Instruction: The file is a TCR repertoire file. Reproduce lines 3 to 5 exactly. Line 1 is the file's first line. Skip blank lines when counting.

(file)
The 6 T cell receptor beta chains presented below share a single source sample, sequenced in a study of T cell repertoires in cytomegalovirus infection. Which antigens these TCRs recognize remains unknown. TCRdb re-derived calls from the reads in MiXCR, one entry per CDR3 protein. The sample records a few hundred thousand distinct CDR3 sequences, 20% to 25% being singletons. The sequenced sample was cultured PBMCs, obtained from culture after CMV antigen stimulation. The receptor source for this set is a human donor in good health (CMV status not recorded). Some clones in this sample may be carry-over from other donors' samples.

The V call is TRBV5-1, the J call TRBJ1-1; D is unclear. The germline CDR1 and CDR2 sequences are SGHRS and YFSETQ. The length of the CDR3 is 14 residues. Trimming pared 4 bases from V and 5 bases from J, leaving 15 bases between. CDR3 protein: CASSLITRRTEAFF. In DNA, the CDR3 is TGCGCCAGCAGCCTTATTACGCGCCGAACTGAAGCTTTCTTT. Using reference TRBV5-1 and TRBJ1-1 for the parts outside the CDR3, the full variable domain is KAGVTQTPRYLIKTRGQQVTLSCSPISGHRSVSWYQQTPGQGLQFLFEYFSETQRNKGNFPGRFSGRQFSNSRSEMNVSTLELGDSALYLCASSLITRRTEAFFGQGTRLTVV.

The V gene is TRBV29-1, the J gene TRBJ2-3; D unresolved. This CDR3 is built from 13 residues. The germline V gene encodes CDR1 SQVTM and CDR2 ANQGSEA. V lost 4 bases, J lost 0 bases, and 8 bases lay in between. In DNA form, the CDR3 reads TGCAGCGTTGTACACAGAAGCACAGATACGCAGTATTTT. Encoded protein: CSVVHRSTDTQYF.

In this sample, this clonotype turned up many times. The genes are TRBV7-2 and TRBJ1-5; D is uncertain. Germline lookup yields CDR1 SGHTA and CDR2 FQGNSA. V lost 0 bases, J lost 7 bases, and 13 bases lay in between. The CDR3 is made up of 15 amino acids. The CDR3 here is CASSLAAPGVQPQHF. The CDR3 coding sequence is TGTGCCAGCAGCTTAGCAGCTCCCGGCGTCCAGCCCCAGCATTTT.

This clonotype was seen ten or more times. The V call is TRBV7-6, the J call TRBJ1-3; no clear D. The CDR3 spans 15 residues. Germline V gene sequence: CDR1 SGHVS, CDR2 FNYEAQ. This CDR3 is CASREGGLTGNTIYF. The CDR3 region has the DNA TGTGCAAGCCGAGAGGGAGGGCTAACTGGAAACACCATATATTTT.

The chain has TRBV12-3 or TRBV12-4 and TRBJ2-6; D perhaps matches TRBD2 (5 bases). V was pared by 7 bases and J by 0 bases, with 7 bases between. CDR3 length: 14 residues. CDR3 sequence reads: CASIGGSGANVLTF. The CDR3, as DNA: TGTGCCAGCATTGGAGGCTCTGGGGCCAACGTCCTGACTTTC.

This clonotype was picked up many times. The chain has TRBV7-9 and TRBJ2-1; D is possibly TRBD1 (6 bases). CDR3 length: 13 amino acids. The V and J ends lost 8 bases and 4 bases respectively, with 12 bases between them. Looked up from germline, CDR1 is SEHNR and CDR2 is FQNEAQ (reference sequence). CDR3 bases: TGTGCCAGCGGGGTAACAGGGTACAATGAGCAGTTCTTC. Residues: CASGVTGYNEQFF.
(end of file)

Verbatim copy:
The V gene is TRBV29-1, the J gene TRBJ2-3; D unresolved. This CDR3 is built from 13 residues. The germline V gene encodes CDR1 SQVTM and CDR2 ANQGSEA. V lost 4 bases, J lost 0 bases, and 8 bases lay in between. In DNA form, the CDR3 reads TGCAGCGTTGTACACAGAAGCACAGATACGCAGTATTTT. Encoded protein: CSVVHRSTDTQYF.

In this sample, this clonotype turned up many times. The genes are TRBV7-2 and TRBJ1-5; D is uncertain. Germline lookup yields CDR1 SGHTA and CDR2 FQGNSA. V lost 0 bases, J lost 7 bases, and 13 bases lay in between. The CDR3 is made up of 15 amino acids. The CDR3 here is CASSLAAPGVQPQHF. The CDR3 coding sequence is TGTGCCAGCAGCTTAGCAGCTCCCGGCGTCCAGCCCCAGCATTTT.

This clonotype was seen ten or more times. The V call is TRBV7-6, the J call TRBJ1-3; no clear D. The CDR3 spans 15 residues. Germline V gene sequence: CDR1 SGHVS, CDR2 FNYEAQ. This CDR3 is CASREGGLTGNTIYF. The CDR3 region has the DNA TGTGCAAGCCGAGAGGGAGGGCTAACTGGAAACACCATATATTTT.